I waited a little longer, brushed my teeth and went off to my room. The look on my face when I saw the violin on my desk chair must have been priceless because I backed away from it in surprise. It sat there, out of the case with the bow resting on the armrests. I didn’t question it as much as I should have; instead I walked straight up to it and held it. What I found at first strange was that the violin felt warm, but I soon realized that was in contrast to my hands. My hands felt deathly cold and I immediately place the violin down so I could breathe into them.
Eventually there was some semblance of warmth, but it passed like a flick of the switch. There wasn’t much I could do about them, so I picked up the violin, seeing as it felt warm in my hands and tried playing a note. The moment the bow strings touched the violin strings I saw a puff of grey smoke drift off them. At first I thought it might have been dust from all its time in the attic, but I could indeed smell burning.
Sliding the bow along it more smoke appeared and once more a noxious smell of fire filled my nostrils. Due to the smell and discomfort in my cold hands I placed the violin down and went to bed, having done more than my courage could take. As I climbed into bed I was shocked by the coldness in my hands. I stared at them intensely and saw that they were in fact turning pale and then a shade of purple-like blue. Worry immediately flooded my mind and I left the bed, running to the bathroom.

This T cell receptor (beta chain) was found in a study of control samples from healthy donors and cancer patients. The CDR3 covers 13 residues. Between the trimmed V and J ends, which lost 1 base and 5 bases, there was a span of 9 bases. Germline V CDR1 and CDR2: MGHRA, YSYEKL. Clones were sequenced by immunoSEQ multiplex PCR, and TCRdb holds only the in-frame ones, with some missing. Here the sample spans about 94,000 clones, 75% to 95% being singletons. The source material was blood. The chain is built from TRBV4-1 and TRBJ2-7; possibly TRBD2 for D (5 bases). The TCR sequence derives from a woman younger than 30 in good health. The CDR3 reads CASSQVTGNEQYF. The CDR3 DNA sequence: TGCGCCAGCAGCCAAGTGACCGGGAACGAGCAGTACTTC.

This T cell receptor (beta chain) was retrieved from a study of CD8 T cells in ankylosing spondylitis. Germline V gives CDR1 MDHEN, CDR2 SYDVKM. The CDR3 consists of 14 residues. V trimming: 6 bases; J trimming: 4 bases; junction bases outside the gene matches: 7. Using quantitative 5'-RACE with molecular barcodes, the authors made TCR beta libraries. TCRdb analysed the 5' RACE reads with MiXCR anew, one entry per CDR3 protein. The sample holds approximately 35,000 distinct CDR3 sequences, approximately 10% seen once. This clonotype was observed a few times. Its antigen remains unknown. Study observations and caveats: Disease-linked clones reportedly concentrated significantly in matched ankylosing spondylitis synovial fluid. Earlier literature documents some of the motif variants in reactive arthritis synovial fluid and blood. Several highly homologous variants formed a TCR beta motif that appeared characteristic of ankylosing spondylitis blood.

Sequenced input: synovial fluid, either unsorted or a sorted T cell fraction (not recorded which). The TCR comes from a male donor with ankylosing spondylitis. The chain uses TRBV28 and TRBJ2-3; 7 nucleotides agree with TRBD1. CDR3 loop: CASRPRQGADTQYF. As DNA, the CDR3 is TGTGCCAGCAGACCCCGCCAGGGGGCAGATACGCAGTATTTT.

I turned a tap and let hot water run. Its steam began to fill the room and I held my hands beneath it. Despite my best efforts the cold continued and my hands stayed blue. I turned the hot water to its highest setting and let it run down on my hands. I knew it was hot because a stray drop would splash onto my normal skin and I would feel it burn. However, it didn’t happen here.
Desperation caught up with me and I ran downstairs into the living room where the fire still burned. You know the rest of the story from here. My mother discovered about thirty minutes later saying she smelt something burning. I had no idea what I was doing until I heard her scream. One moment I held my icy hands above the fire to force warmth back into them with child-like panic, but upon glancing at my mother and back at my hands I saw blackened stumps. The horror of the sigh was terrifying. I never seen burn victims before, but when I saw my hand I was truly disgusted. Most of the meat of my hands was charred, the bone revealed and the fat bubbled and boiled, dripping into the fire. I was taken to the hospital, work was down on my hands, but I couldn’t feel a thing. Eventually it came down to an oblivious decision.
It is why I am telling you this story so that you may record it, because I myself cannot write it. The violin was in the attic, it never left and my parents never understood. It was sold to someone else, but despite the cursed item leaving our home I still felt a presence...a sense of fear embodied now in those rooms. Something more is going on there, but it is no longer my problem.